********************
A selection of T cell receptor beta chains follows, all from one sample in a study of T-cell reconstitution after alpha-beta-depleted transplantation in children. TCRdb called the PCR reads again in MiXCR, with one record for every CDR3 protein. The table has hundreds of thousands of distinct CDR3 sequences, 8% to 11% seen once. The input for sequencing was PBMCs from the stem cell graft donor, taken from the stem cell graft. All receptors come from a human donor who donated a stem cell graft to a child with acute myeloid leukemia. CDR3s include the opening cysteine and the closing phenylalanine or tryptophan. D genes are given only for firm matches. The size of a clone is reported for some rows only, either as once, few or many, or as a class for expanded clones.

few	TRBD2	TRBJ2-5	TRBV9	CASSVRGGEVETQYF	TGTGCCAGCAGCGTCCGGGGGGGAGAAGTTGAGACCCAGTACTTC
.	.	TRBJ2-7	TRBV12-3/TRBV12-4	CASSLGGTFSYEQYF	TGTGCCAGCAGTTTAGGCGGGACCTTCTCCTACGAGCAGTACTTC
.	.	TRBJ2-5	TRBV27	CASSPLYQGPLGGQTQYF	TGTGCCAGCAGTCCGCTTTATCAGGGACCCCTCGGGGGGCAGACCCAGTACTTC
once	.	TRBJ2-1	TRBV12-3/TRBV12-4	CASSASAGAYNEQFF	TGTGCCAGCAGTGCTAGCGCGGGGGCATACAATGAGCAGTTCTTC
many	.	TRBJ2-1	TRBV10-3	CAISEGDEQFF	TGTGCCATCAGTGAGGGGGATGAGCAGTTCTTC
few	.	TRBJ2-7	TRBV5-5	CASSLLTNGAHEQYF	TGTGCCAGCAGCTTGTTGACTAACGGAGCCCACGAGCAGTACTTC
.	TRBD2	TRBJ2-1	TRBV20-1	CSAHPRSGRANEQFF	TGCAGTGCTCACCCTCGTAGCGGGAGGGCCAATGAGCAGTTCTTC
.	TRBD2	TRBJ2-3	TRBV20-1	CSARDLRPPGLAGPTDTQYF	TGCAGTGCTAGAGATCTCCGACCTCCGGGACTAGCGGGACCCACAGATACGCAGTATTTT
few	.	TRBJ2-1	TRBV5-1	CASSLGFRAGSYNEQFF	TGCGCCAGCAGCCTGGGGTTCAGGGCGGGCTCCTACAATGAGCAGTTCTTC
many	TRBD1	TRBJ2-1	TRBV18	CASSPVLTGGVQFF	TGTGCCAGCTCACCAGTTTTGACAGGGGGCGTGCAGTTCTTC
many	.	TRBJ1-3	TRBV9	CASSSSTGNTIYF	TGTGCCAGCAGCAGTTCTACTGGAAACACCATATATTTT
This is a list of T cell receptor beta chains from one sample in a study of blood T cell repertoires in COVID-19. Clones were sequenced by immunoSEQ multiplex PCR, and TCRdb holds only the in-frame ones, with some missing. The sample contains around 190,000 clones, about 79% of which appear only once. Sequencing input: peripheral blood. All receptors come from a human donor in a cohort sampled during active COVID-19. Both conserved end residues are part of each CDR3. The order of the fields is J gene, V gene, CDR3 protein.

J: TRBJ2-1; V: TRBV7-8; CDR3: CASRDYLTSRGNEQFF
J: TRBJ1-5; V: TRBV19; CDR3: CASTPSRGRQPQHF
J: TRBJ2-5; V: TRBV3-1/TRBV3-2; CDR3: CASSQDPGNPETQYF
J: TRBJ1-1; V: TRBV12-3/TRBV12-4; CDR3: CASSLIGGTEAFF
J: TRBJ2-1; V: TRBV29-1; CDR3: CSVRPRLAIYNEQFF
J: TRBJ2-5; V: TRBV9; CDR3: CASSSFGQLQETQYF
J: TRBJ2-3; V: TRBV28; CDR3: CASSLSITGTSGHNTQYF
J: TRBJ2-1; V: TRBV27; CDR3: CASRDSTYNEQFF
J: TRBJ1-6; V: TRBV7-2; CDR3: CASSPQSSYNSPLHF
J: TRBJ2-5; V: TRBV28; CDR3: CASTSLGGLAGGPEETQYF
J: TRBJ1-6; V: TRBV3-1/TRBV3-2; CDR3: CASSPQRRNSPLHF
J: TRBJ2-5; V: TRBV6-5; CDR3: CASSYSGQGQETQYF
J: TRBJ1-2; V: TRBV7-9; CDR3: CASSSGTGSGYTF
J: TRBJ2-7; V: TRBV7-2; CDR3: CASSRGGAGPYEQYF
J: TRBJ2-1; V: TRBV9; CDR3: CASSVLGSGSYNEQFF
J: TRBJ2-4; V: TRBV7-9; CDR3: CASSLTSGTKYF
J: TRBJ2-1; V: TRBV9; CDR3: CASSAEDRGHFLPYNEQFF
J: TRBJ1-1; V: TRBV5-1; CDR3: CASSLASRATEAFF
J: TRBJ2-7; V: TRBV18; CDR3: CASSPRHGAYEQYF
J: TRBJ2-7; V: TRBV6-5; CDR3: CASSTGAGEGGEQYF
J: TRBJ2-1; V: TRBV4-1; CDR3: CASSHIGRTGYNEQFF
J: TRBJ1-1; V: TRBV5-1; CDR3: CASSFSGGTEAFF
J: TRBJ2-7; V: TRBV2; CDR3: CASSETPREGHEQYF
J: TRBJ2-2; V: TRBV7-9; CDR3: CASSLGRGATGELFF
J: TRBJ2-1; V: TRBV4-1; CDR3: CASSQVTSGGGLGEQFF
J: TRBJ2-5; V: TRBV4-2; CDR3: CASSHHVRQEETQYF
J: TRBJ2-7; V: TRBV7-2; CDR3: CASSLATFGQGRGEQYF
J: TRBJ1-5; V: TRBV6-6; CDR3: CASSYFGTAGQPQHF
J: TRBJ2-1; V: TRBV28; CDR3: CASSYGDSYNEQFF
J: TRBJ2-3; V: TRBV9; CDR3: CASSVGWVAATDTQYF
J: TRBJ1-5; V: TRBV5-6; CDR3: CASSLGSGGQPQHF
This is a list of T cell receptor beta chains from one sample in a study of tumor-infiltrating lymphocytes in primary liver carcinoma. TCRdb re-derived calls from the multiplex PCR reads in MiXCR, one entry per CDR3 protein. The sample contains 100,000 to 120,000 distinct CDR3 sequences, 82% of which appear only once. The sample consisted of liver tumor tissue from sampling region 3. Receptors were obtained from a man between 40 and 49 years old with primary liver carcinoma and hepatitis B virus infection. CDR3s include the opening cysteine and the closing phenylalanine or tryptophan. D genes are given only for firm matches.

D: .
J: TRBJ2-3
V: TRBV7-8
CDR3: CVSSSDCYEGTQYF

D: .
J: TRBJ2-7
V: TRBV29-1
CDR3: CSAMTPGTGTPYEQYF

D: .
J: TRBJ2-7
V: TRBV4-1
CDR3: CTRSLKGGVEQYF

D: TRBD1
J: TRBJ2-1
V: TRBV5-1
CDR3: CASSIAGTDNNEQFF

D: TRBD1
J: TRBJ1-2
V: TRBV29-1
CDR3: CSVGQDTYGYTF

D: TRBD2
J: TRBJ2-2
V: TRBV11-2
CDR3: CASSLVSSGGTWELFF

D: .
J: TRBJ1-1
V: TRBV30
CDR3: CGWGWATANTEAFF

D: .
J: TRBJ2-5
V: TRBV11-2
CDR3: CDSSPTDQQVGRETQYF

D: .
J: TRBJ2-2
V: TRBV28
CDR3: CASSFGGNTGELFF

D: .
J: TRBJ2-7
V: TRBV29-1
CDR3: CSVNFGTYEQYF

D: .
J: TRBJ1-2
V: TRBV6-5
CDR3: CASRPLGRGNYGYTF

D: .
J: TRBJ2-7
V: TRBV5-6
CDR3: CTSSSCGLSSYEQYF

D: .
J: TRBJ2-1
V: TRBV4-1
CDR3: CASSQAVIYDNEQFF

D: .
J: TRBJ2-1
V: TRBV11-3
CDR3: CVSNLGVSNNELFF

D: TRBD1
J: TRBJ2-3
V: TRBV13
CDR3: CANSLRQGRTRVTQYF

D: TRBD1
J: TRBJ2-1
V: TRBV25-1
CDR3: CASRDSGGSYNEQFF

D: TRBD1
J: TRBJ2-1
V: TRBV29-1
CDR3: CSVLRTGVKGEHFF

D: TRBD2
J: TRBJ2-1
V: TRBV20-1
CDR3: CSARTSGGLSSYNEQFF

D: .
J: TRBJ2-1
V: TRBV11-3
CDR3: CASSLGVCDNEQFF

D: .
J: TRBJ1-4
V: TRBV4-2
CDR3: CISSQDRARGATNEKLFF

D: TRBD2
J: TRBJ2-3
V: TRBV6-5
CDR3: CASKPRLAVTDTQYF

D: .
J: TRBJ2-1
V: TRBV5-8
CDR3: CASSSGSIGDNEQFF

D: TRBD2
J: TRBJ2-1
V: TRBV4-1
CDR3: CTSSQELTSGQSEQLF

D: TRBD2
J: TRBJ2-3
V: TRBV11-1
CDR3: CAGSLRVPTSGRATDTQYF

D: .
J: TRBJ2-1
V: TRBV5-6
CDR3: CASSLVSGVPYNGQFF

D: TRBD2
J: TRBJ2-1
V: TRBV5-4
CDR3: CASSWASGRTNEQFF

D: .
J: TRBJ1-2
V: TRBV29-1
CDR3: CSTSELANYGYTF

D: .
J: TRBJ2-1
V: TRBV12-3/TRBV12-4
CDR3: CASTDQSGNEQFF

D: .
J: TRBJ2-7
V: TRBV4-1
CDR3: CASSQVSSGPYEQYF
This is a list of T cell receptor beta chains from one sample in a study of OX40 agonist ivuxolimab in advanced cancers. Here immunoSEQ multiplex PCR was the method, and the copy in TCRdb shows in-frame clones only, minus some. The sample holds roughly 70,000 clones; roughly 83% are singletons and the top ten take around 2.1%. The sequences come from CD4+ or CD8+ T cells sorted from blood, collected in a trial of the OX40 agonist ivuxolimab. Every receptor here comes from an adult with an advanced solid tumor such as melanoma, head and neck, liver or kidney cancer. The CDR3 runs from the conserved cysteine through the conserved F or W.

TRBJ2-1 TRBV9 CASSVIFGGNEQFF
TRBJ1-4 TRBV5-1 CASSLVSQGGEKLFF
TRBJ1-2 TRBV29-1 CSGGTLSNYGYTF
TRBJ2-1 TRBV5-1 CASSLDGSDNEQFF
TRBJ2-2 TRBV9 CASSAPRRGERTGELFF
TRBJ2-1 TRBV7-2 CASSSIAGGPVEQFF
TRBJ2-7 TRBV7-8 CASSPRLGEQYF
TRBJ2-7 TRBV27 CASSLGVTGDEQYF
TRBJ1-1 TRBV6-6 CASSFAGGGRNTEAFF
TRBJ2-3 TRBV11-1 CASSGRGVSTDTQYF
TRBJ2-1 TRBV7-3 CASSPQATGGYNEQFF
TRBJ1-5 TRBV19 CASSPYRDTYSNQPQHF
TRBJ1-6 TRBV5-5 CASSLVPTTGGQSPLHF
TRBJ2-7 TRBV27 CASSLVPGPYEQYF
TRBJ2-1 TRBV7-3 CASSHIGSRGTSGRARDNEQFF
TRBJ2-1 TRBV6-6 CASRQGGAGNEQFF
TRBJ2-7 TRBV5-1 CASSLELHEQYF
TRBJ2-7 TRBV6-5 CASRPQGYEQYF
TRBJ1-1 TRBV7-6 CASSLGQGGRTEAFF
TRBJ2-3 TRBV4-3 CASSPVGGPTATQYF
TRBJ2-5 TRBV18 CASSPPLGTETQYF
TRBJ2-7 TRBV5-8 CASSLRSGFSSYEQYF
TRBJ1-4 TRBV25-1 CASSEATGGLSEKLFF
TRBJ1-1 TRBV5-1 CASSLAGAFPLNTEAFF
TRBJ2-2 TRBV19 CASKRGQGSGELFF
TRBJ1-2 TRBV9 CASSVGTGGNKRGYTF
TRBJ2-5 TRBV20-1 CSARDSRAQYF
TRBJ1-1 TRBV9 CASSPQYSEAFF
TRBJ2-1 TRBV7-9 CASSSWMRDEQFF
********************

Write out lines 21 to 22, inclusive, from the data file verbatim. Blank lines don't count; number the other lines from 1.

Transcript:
J: TRBJ2-1; V: TRBV27; CDR3: CASRDSTYNEQFF
J: TRBJ1-6; V: TRBV7-2; CDR3: CASSPQSSYNSPLHF